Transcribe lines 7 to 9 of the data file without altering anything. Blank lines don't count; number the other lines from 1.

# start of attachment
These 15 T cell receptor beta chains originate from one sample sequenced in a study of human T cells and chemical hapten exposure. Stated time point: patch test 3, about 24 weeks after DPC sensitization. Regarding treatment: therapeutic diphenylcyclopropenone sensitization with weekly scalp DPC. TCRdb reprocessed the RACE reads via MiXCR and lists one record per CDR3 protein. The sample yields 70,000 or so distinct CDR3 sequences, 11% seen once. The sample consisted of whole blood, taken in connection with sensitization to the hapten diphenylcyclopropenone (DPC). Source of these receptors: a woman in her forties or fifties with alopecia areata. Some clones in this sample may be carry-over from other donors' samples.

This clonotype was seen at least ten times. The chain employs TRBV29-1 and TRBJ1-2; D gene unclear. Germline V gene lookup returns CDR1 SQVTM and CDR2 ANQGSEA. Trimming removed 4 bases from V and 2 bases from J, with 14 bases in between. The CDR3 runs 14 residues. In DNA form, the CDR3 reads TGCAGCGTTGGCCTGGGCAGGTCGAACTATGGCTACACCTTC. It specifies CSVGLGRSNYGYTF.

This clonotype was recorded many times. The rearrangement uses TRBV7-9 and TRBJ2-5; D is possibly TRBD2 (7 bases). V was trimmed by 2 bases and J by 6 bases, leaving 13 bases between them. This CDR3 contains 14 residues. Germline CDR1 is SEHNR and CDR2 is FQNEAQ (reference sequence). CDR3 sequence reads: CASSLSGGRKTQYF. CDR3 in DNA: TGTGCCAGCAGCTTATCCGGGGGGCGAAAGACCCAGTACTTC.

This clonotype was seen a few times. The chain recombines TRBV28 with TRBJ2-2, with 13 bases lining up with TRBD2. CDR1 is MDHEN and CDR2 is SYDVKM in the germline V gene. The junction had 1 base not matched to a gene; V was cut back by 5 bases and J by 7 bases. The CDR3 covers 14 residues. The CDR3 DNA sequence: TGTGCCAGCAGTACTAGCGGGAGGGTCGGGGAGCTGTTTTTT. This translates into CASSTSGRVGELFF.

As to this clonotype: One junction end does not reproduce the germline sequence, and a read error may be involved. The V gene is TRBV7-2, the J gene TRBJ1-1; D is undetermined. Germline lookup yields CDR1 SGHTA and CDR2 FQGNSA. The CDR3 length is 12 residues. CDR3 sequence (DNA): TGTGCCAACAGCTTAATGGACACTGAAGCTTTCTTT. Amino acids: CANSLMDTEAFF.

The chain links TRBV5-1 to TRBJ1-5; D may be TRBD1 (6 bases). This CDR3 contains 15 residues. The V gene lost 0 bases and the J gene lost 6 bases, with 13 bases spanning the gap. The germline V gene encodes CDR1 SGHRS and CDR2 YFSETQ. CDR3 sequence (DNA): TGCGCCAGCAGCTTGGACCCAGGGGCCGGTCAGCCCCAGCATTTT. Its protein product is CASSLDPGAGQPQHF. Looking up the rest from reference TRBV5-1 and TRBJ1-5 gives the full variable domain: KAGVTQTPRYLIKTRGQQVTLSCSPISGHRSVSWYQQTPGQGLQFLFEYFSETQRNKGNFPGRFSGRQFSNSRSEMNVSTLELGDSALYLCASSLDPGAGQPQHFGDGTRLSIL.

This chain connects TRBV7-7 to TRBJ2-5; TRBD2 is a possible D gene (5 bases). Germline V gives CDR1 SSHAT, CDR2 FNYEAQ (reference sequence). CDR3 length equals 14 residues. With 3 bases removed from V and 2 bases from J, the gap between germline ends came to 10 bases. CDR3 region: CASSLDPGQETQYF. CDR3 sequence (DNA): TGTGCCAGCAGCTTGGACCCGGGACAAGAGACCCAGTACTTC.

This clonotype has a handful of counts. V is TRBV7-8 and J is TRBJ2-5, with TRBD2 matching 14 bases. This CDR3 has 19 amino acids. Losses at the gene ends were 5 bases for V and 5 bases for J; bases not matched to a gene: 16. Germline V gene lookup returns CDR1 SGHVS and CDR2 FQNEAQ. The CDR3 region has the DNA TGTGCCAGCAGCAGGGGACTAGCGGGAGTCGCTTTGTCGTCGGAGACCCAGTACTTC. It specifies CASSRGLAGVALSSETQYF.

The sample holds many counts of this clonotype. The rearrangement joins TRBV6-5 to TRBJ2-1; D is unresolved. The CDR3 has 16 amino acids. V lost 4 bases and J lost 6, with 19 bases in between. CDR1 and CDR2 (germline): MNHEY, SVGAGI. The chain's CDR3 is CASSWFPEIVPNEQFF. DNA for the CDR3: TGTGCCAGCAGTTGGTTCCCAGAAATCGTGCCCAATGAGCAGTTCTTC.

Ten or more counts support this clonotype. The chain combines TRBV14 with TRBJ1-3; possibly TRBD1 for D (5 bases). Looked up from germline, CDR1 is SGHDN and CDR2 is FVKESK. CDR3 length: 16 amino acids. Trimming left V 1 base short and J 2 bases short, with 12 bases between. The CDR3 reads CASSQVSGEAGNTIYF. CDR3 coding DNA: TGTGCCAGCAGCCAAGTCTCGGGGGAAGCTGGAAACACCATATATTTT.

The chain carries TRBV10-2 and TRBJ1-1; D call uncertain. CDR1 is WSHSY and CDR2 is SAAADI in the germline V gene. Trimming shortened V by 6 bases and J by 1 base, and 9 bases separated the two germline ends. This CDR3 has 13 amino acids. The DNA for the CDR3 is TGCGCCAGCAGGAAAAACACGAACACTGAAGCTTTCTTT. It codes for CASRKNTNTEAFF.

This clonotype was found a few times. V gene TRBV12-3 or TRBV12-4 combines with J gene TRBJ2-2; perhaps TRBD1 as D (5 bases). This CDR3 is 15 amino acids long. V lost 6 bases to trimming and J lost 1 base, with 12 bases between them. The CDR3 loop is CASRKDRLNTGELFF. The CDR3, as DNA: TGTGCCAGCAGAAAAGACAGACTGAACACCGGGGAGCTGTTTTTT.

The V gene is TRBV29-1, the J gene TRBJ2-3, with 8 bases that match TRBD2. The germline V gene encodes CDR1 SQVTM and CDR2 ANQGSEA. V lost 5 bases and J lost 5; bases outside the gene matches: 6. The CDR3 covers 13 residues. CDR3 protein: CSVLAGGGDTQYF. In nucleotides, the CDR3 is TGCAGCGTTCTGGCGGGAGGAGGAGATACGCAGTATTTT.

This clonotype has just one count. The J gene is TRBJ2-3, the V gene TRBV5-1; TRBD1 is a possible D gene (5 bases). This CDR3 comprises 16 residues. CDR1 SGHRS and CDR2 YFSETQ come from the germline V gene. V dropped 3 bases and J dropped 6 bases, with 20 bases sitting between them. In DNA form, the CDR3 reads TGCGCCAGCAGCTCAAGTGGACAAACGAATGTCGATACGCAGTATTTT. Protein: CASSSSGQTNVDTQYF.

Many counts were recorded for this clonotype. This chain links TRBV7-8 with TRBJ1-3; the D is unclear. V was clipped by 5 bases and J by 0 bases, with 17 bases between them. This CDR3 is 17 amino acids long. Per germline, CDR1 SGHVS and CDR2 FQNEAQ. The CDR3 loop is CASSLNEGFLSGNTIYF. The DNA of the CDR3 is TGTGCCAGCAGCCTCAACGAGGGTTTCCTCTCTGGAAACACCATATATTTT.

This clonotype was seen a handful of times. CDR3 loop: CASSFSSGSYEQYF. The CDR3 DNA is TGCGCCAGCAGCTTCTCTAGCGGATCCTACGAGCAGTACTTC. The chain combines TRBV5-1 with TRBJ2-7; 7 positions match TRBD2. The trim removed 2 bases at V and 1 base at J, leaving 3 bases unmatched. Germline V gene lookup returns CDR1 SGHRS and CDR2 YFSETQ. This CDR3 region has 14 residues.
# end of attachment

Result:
This chain connects TRBV7-7 to TRBJ2-5; TRBD2 is a possible D gene (5 bases). Germline V gives CDR1 SSHAT, CDR2 FNYEAQ (reference sequence). CDR3 length equals 14 residues. With 3 bases removed from V and 2 bases from J, the gap between germline ends came to 10 bases. CDR3 region: CASSLDPGQETQYF. CDR3 sequence (DNA): TGTGCCAGCAGCTTGGACCCGGGACAAGAGACCCAGTACTTC.

This clonotype has a handful of counts. V is TRBV7-8 and J is TRBJ2-5, with TRBD2 matching 14 bases. This CDR3 has 19 amino acids. Losses at the gene ends were 5 bases for V and 5 bases for J; bases not matched to a gene: 16. Germline V gene lookup returns CDR1 SGHVS and CDR2 FQNEAQ. The CDR3 region has the DNA TGTGCCAGCAGCAGGGGACTAGCGGGAGTCGCTTTGTCGTCGGAGACCCAGTACTTC. It specifies CASSRGLAGVALSSETQYF.

The sample holds many counts of this clonotype. The rearrangement joins TRBV6-5 to TRBJ2-1; D is unresolved. The CDR3 has 16 amino acids. V lost 4 bases and J lost 6, with 19 bases in between. CDR1 and CDR2 (germline): MNHEY, SVGAGI. The chain's CDR3 is CASSWFPEIVPNEQFF. DNA for the CDR3: TGTGCCAGCAGTTGGTTCCCAGAAATCGTGCCCAATGAGCAGTTCTTC.